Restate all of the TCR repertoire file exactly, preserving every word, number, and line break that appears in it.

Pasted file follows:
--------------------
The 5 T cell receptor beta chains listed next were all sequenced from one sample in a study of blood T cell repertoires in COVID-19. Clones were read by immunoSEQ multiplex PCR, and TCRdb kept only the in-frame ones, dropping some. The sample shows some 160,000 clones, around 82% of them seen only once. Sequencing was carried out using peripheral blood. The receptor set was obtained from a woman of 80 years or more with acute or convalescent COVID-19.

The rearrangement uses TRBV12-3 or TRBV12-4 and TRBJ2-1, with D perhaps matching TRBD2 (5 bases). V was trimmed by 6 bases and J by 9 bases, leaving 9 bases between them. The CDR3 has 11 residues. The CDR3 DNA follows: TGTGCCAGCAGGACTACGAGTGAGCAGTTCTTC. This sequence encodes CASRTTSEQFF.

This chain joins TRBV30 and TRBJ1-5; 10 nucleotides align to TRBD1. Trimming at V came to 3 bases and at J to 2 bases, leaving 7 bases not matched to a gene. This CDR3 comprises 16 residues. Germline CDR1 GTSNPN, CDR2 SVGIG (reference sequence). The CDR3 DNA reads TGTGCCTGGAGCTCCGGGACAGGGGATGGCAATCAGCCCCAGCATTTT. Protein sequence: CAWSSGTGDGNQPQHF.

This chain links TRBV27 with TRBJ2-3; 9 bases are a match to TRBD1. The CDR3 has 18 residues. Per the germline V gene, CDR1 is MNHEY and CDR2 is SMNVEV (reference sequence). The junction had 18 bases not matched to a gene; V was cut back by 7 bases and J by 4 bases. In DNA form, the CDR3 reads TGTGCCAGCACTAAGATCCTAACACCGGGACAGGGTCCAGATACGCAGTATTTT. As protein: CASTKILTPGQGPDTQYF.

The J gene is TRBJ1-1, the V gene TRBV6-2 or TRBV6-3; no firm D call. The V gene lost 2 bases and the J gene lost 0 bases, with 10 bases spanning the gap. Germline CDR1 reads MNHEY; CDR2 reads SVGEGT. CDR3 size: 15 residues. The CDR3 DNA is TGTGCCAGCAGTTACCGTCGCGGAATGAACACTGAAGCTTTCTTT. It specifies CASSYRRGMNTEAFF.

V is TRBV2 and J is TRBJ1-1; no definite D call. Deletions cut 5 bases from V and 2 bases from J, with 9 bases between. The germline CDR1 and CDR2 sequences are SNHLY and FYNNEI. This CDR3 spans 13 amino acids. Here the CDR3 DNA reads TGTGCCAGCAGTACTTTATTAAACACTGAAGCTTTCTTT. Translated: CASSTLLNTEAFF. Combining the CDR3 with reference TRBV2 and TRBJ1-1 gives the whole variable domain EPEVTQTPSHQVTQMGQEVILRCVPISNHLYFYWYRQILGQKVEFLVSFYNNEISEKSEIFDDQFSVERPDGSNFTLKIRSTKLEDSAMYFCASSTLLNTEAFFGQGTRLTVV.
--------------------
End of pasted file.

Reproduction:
The 5 T cell receptor beta chains listed next were all sequenced from one sample in a study of blood T cell repertoires in COVID-19. Clones were read by immunoSEQ multiplex PCR, and TCRdb kept only the in-frame ones, dropping some. The sample shows some 160,000 clones, around 82% of them seen only once. Sequencing was carried out using peripheral blood. The receptor set was obtained from a woman of 80 years or more with acute or convalescent COVID-19.

The rearrangement uses TRBV12-3 or TRBV12-4 and TRBJ2-1, with D perhaps matching TRBD2 (5 bases). V was trimmed by 6 bases and J by 9 bases, leaving 9 bases between them. The CDR3 has 11 residues. The CDR3 DNA follows: TGTGCCAGCAGGACTACGAGTGAGCAGTTCTTC. This sequence encodes CASRTTSEQFF.

This chain joins TRBV30 and TRBJ1-5; 10 nucleotides align to TRBD1. Trimming at V came to 3 bases and at J to 2 bases, leaving 7 bases not matched to a gene. This CDR3 comprises 16 residues. Germline CDR1 GTSNPN, CDR2 SVGIG (reference sequence). The CDR3 DNA reads TGTGCCTGGAGCTCCGGGACAGGGGATGGCAATCAGCCCCAGCATTTT. Protein sequence: CAWSSGTGDGNQPQHF.

This chain links TRBV27 with TRBJ2-3; 9 bases are a match to TRBD1. The CDR3 has 18 residues. Per the germline V gene, CDR1 is MNHEY and CDR2 is SMNVEV (reference sequence). The junction had 18 bases not matched to a gene; V was cut back by 7 bases and J by 4 bases. In DNA form, the CDR3 reads TGTGCCAGCACTAAGATCCTAACACCGGGACAGGGTCCAGATACGCAGTATTTT. As protein: CASTKILTPGQGPDTQYF.

The J gene is TRBJ1-1, the V gene TRBV6-2 or TRBV6-3; no firm D call. The V gene lost 2 bases and the J gene lost 0 bases, with 10 bases spanning the gap. Germline CDR1 reads MNHEY; CDR2 reads SVGEGT. CDR3 size: 15 residues. The CDR3 DNA is TGTGCCAGCAGTTACCGTCGCGGAATGAACACTGAAGCTTTCTTT. It specifies CASSYRRGMNTEAFF.

V is TRBV2 and J is TRBJ1-1; no definite D call. Deletions cut 5 bases from V and 2 bases from J, with 9 bases between. The germline CDR1 and CDR2 sequences are SNHLY and FYNNEI. This CDR3 spans 13 amino acids. Here the CDR3 DNA reads TGTGCCAGCAGTACTTTATTAAACACTGAAGCTTTCTTT. Translated: CASSTLLNTEAFF. Combining the CDR3 with reference TRBV2 and TRBJ1-1 gives the whole variable domain EPEVTQTPSHQVTQMGQEVILRCVPISNHLYFYWYRQILGQKVEFLVSFYNNEISEKSEIFDDQFSVERPDGSNFTLKIRSTKLEDSAMYFCASSTLLNTEAFFGQGTRLTVV.